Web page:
This year I had the great pleasure of listening to a talk from a young boy called Max who received a lifesaving heart transplant in August 2017 aged nine, having been on the waiting list for 8 months. He spoke about the agonising wait for a new heart and shared his heart-warming story and his campaign for an opt-out system for organ donation. Max’s life-saving gift came from a young girl, Keira Ball, who passed away aged 9 years old. Her parents, Joe and Loanna, also shared their story about why they made the selfless decision to agree to donate Keira’s organs after a tragic accident. Keira’s organs helped many people, including Max, and they spoke about the comfort they took from making their decision.
She had the kindest heart and was the most thoughtful person. I knew she would have wanted to help make other people better. Keira lives on in Max and the other people she helped and we are super proud of her.”
In 2018 the government announced the law change around organ donation which would be commonly referred to as Max’s Law, to recognise the campaigning Max and his family had done during his wait and recovery. Max announced he wanted Keira’s name to be added and the Bill received Royal Assent in March 2019. “Max and Keira’s Law” will be enacted in England in Spring 2020.
From Spring 2020, all adults in England will be considered to have agreed to be an organ donor when they die unless they have recorded their decision not to donate or belong to an exclusion group. This “opt out” system means that adults covered by the change in law have an active choice to register their decision on the national organ donation register as “YES” or “NO”. If there is no recorded decision, it will be considered that you agree to be an organ donor when you die.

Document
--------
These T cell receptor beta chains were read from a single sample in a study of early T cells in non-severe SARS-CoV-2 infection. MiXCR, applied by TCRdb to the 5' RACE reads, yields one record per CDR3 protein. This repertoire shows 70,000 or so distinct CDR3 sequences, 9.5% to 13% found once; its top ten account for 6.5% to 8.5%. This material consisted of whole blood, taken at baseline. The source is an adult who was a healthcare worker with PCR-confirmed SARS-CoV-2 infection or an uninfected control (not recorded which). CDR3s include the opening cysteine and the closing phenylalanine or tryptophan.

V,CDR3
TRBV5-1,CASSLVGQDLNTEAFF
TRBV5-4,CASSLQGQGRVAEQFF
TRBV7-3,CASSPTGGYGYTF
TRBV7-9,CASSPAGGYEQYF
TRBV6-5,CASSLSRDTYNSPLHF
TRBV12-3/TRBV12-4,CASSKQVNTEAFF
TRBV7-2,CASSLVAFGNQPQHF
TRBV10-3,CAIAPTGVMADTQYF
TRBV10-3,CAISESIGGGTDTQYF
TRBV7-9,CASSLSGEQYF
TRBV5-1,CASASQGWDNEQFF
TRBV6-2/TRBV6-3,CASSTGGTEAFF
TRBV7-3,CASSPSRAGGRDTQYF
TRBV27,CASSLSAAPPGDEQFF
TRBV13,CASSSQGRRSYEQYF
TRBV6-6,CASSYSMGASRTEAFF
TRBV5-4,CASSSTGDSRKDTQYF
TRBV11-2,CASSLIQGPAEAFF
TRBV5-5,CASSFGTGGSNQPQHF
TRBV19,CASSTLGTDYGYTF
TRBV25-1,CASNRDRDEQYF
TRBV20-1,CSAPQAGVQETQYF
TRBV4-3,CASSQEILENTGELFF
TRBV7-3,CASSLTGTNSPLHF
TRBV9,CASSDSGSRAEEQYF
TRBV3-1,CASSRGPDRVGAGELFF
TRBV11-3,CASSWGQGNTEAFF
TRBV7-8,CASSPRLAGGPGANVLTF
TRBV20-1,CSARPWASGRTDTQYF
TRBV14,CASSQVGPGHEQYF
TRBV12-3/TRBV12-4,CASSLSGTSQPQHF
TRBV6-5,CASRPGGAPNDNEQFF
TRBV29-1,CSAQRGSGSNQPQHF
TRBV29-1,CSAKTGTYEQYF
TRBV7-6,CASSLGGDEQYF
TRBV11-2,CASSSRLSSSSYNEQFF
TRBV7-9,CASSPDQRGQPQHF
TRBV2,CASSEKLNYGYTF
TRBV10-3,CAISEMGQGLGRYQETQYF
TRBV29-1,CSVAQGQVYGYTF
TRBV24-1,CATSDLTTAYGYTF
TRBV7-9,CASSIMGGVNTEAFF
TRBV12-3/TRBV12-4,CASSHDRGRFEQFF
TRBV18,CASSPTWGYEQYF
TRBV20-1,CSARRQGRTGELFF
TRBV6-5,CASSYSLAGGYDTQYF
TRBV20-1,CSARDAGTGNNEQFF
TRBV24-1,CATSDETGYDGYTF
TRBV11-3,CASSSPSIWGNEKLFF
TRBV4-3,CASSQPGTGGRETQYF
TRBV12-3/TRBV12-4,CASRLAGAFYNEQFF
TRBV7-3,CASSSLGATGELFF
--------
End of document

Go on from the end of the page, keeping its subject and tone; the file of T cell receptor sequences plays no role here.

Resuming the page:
Organ donation is an act of great generosity and despite the change to the law a person’s family will still be consulted about donating their organs when they die. It is therefore our duty as a Trust to help inform the community we serve about the changes to the law and the fact that we all need to record our choices and “pass it on” to our family members.
The law is changing in England because there is still a shortage of organs for transplantation. Everyday approximately three people die in need of an organ because there are not enough available for transplantation. However, only 1% of people die in circumstances that would allow them to donate. As a Trust we strive to offer the opportunity to donate to ALL those who may be able to. We aim to create an efficient and supportive process for the patient and their family when donation is part of their end-of-life wishes and have had feedback from teams involved and patient’s families to support this.
The “Taking Organ Transplantation to 2020” strategy is reaching the final stages and the sustained collaborative effort from individuals and the Trust’s involvement in organ donation ensures that we help deliver best practice to our patients. In the last year, when compared with national data, during the time period our Trust was commended by NHS Blood and Transplant for being “exceptional” for many aspects of our donation services.
The logistical process of Organ Donation is often challenging but the outcome is truly amazing and this, for all involved, can often provide a glimmer of positivity during a desolate time.
For more information, or to register your choice about organ donation please visit: https://www.organdonation.nhs.uk/